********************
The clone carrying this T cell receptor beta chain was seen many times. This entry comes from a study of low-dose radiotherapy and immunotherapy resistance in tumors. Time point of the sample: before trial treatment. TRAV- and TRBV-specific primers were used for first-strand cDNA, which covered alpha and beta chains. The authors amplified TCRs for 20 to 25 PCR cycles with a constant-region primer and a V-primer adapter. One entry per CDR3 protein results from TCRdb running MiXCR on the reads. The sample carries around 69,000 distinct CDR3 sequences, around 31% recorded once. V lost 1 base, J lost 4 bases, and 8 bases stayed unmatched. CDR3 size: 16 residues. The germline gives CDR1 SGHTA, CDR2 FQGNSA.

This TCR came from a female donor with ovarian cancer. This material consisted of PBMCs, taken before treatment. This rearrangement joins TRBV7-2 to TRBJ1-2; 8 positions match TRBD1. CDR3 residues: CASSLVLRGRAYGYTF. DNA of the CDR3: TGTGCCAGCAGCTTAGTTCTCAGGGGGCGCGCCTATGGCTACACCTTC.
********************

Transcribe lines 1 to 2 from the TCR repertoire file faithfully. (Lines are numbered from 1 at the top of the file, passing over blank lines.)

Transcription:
The clone carrying this T cell receptor beta chain was seen many times. This entry comes from a study of low-dose radiotherapy and immunotherapy resistance in tumors. Time point of the sample: before trial treatment. TRAV- and TRBV-specific primers were used for first-strand cDNA, which covered alpha and beta chains. The authors amplified TCRs for 20 to 25 PCR cycles with a constant-region primer and a V-primer adapter. One entry per CDR3 protein results from TCRdb running MiXCR on the reads. The sample carries around 69,000 distinct CDR3 sequences, around 31% recorded once. V lost 1 base, J lost 4 bases, and 8 bases stayed unmatched. CDR3 size: 16 residues. The germline gives CDR1 SGHTA, CDR2 FQGNSA.

This TCR came from a female donor with ovarian cancer. This material consisted of PBMCs, taken before treatment. This rearrangement joins TRBV7-2 to TRBJ1-2; 8 positions match TRBD1. CDR3 residues: CASSLVLRGRAYGYTF. DNA of the CDR3: TGTGCCAGCAGCTTAGTTCTCAGGGGGCGCGCCTATGGCTACACCTTC.